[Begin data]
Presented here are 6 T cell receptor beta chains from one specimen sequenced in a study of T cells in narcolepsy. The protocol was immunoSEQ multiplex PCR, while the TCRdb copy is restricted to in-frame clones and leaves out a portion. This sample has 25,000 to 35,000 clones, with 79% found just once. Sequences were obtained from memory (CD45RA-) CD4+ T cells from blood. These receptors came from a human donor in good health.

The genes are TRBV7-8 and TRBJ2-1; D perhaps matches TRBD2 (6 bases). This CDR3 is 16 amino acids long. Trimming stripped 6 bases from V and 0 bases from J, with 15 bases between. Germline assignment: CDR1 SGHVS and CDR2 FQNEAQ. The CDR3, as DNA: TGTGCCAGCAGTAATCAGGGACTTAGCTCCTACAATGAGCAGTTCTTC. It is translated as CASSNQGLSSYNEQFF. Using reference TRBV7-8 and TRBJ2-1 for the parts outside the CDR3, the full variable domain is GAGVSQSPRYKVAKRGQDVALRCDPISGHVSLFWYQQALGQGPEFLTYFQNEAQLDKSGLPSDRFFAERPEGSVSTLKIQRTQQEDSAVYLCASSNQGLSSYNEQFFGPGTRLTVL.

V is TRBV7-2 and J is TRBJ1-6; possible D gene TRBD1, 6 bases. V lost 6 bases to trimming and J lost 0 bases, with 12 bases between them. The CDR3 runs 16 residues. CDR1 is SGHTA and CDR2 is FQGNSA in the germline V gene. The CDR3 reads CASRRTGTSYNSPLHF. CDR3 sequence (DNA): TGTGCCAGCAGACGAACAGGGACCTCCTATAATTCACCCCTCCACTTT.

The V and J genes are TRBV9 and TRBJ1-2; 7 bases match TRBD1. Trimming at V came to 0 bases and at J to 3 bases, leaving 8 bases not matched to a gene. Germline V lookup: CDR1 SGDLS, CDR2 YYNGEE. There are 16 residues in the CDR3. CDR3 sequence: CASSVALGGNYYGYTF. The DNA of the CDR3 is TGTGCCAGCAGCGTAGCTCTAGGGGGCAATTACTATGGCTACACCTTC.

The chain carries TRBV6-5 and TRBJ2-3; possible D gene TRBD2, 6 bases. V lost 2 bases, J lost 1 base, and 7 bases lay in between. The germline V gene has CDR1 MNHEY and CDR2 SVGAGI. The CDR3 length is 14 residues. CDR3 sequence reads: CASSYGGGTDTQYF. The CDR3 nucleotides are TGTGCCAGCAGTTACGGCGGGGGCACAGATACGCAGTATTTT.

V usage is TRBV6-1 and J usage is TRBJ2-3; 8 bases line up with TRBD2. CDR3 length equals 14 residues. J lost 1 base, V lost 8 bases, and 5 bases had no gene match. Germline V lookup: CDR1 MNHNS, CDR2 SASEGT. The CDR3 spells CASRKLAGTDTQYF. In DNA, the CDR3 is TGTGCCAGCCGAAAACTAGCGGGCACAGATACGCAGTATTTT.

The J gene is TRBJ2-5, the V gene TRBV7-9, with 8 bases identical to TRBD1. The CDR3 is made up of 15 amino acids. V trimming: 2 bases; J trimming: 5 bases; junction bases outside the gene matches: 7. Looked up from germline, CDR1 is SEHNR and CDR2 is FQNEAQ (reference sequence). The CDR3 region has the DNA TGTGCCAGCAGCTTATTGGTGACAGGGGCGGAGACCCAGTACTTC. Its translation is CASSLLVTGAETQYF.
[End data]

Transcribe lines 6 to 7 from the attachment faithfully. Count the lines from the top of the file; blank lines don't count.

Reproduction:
V usage is TRBV6-1 and J usage is TRBJ2-3; 8 bases line up with TRBD2. CDR3 length equals 14 residues. J lost 1 base, V lost 8 bases, and 5 bases had no gene match. Germline V lookup: CDR1 MNHNS, CDR2 SASEGT. The CDR3 spells CASRKLAGTDTQYF. In DNA, the CDR3 is TGTGCCAGCCGAAAACTAGCGGGCACAGATACGCAGTATTTT.

The J gene is TRBJ2-5, the V gene TRBV7-9, with 8 bases identical to TRBD1. The CDR3 is made up of 15 amino acids. V trimming: 2 bases; J trimming: 5 bases; junction bases outside the gene matches: 7. Looked up from germline, CDR1 is SEHNR and CDR2 is FQNEAQ (reference sequence). The CDR3 region has the DNA TGTGCCAGCAGCTTATTGGTGACAGGGGCGGAGACCCAGTACTTC. Its translation is CASSLLVTGAETQYF.